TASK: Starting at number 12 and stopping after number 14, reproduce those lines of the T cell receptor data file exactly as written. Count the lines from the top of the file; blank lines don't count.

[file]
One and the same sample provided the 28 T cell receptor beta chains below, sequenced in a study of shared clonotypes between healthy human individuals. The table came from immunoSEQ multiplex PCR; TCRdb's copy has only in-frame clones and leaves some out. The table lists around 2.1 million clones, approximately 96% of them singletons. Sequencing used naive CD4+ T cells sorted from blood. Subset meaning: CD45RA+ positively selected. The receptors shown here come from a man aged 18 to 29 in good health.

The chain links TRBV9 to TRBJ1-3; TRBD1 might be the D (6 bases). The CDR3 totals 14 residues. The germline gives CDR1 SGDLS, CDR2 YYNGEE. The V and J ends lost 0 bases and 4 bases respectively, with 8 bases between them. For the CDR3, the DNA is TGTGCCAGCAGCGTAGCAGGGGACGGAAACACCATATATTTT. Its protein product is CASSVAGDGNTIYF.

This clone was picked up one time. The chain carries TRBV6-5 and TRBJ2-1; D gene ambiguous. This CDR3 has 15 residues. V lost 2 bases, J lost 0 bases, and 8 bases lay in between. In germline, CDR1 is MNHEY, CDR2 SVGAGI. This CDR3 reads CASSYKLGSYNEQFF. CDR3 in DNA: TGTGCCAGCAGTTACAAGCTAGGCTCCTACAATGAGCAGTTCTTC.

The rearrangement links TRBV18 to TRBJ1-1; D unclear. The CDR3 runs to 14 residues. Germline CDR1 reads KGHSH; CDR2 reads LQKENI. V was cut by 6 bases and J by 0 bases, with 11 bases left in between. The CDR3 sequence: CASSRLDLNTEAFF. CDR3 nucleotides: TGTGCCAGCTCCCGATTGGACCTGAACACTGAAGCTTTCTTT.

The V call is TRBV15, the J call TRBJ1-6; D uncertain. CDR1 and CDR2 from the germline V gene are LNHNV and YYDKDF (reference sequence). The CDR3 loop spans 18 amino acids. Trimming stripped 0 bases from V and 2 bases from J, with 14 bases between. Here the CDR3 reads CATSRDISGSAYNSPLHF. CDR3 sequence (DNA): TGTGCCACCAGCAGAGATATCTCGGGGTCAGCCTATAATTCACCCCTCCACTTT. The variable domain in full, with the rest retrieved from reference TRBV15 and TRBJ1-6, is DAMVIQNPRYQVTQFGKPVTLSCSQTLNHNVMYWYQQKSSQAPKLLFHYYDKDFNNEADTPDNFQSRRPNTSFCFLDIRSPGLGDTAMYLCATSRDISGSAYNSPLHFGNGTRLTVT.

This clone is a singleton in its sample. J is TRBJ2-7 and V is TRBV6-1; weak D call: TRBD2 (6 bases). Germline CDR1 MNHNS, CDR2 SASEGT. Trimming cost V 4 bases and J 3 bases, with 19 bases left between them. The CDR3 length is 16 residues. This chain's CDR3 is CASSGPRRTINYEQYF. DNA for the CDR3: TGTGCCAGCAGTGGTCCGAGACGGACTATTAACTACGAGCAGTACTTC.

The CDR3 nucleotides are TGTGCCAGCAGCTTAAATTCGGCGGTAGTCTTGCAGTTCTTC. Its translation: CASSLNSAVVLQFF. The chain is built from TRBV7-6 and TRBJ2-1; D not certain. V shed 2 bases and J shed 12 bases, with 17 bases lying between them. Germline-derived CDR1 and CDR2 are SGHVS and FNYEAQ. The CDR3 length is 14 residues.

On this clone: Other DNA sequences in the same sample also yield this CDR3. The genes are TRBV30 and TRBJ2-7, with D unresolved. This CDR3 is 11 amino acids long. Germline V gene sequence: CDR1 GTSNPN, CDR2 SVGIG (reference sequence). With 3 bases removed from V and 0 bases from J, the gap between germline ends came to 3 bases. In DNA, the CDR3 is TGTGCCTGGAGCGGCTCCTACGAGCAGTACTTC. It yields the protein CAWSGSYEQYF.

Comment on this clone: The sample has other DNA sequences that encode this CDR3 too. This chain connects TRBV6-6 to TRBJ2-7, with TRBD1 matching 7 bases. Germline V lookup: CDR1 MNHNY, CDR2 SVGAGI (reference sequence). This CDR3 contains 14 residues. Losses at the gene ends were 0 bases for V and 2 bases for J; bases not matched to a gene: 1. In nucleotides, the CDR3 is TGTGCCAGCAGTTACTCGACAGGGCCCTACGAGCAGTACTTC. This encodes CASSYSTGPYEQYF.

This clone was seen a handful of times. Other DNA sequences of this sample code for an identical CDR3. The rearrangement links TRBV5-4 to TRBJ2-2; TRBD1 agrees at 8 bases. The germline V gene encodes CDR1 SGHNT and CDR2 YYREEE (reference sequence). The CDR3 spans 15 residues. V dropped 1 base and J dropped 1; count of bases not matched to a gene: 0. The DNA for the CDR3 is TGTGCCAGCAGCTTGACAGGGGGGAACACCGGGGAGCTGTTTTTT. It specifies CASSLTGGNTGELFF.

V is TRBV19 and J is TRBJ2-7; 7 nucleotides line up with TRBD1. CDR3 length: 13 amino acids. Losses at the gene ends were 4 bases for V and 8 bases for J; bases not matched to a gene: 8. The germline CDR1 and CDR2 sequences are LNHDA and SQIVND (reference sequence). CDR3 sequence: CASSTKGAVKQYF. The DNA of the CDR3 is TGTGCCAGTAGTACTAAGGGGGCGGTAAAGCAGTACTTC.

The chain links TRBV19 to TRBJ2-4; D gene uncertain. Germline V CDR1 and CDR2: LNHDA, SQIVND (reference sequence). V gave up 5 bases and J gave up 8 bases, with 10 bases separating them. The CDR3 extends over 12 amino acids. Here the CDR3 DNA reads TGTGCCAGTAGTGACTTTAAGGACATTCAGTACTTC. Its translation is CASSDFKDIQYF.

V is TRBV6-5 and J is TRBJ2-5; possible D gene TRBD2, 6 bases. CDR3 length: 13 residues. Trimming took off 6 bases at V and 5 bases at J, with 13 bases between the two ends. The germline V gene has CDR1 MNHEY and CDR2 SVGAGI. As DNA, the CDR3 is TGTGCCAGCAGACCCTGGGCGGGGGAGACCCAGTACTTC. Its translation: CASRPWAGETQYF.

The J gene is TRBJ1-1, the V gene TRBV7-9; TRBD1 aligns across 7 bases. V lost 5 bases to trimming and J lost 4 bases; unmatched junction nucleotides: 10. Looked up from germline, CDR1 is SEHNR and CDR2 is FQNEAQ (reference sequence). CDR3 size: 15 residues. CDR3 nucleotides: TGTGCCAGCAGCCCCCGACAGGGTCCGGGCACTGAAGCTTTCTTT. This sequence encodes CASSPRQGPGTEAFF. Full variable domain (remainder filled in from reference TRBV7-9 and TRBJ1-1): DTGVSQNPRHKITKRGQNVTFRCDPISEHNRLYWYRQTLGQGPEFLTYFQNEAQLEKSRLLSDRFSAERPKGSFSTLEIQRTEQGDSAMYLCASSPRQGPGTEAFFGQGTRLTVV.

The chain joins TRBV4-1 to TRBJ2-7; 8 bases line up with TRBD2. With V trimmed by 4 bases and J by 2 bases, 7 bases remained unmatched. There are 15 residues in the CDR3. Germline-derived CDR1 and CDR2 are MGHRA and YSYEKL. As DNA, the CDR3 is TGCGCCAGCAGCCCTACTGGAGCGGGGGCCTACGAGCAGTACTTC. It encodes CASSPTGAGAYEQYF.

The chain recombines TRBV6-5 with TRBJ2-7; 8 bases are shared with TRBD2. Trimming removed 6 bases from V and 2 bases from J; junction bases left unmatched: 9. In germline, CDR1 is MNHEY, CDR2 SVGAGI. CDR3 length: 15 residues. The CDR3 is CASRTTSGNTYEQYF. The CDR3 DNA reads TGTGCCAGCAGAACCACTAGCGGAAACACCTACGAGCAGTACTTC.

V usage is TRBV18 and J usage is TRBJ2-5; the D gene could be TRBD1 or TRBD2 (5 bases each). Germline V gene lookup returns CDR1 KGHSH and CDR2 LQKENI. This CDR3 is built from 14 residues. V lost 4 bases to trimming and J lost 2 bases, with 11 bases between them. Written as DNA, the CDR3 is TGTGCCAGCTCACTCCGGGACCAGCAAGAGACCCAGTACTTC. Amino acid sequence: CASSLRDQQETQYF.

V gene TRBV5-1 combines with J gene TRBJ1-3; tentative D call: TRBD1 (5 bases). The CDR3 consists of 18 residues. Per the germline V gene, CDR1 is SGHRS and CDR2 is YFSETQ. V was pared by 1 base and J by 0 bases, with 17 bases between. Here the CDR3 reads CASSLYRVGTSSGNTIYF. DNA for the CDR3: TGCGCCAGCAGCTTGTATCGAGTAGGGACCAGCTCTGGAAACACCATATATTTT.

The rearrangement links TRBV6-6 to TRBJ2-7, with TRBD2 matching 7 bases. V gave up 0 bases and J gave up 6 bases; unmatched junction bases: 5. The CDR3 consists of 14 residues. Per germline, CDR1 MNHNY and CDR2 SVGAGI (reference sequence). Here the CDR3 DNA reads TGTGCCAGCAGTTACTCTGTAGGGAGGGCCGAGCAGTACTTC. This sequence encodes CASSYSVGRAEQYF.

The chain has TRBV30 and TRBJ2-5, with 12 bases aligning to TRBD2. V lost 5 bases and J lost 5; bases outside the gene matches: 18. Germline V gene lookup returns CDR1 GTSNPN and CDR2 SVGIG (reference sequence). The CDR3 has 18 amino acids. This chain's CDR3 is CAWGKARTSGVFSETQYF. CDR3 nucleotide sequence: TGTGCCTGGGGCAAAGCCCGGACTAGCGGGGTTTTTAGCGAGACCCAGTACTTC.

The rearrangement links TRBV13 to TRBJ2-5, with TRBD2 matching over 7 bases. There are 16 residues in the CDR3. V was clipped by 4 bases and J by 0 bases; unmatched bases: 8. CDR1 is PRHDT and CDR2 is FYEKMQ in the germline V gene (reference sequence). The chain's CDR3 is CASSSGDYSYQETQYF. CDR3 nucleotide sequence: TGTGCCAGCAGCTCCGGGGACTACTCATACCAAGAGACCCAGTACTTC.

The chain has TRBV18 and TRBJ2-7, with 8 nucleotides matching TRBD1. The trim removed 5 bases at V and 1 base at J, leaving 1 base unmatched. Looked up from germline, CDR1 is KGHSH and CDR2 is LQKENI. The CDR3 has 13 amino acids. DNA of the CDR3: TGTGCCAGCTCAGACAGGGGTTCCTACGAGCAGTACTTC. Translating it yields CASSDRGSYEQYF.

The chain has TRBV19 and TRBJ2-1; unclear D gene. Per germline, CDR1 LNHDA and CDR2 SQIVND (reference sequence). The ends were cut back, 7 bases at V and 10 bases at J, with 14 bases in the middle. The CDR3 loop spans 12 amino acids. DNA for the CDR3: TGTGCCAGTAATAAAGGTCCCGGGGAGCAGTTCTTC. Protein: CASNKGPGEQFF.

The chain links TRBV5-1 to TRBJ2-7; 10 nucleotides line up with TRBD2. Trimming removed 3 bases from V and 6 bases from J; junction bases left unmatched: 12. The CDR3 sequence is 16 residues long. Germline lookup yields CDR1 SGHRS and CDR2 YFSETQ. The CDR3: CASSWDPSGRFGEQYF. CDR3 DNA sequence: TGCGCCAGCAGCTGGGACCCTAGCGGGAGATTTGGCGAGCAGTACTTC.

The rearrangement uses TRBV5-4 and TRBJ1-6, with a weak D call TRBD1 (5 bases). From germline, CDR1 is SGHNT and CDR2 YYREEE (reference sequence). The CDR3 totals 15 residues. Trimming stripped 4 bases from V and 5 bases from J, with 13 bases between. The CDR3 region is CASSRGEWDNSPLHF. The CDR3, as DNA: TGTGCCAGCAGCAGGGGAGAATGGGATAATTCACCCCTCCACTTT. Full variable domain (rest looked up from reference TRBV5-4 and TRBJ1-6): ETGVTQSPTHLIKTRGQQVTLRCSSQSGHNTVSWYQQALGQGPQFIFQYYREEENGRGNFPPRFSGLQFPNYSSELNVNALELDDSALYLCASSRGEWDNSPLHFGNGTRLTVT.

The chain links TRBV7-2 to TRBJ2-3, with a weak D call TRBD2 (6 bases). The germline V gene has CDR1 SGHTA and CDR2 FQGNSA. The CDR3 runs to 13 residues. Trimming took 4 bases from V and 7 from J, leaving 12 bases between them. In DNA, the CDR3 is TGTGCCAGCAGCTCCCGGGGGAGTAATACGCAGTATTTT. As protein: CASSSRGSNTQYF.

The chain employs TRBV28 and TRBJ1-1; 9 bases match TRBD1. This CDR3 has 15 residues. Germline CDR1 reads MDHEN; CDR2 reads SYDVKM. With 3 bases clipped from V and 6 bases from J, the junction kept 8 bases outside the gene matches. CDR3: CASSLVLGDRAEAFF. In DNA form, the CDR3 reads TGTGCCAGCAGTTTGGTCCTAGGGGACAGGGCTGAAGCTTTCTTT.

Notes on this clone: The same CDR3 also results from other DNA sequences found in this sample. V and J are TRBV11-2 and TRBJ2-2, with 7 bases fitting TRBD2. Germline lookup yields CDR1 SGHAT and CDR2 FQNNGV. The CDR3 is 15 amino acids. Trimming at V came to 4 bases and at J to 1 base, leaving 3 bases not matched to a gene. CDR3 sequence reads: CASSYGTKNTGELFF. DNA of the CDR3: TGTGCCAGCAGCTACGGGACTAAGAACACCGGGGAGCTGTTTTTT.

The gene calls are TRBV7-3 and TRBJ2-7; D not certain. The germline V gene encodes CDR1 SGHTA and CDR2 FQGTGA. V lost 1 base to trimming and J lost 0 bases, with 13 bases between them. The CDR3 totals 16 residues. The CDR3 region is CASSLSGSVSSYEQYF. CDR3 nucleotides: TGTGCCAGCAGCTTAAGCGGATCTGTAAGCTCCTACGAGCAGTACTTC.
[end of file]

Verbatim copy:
The chain links TRBV19 to TRBJ2-4; D gene uncertain. Germline V CDR1 and CDR2: LNHDA, SQIVND (reference sequence). V gave up 5 bases and J gave up 8 bases, with 10 bases separating them. The CDR3 extends over 12 amino acids. Here the CDR3 DNA reads TGTGCCAGTAGTGACTTTAAGGACATTCAGTACTTC. Its translation is CASSDFKDIQYF.

V is TRBV6-5 and J is TRBJ2-5; possible D gene TRBD2, 6 bases. CDR3 length: 13 residues. Trimming took off 6 bases at V and 5 bases at J, with 13 bases between the two ends. The germline V gene has CDR1 MNHEY and CDR2 SVGAGI. As DNA, the CDR3 is TGTGCCAGCAGACCCTGGGCGGGGGAGACCCAGTACTTC. Its translation: CASRPWAGETQYF.

The J gene is TRBJ1-1, the V gene TRBV7-9; TRBD1 aligns across 7 bases. V lost 5 bases to trimming and J lost 4 bases; unmatched junction nucleotides: 10. Looked up from germline, CDR1 is SEHNR and CDR2 is FQNEAQ (reference sequence). CDR3 size: 15 residues. CDR3 nucleotides: TGTGCCAGCAGCCCCCGACAGGGTCCGGGCACTGAAGCTTTCTTT. This sequence encodes CASSPRQGPGTEAFF. Full variable domain (remainder filled in from reference TRBV7-9 and TRBJ1-1): DTGVSQNPRHKITKRGQNVTFRCDPISEHNRLYWYRQTLGQGPEFLTYFQNEAQLEKSRLLSDRFSAERPKGSFSTLEIQRTEQGDSAMYLCASSPRQGPGTEAFFGQGTRLTVV.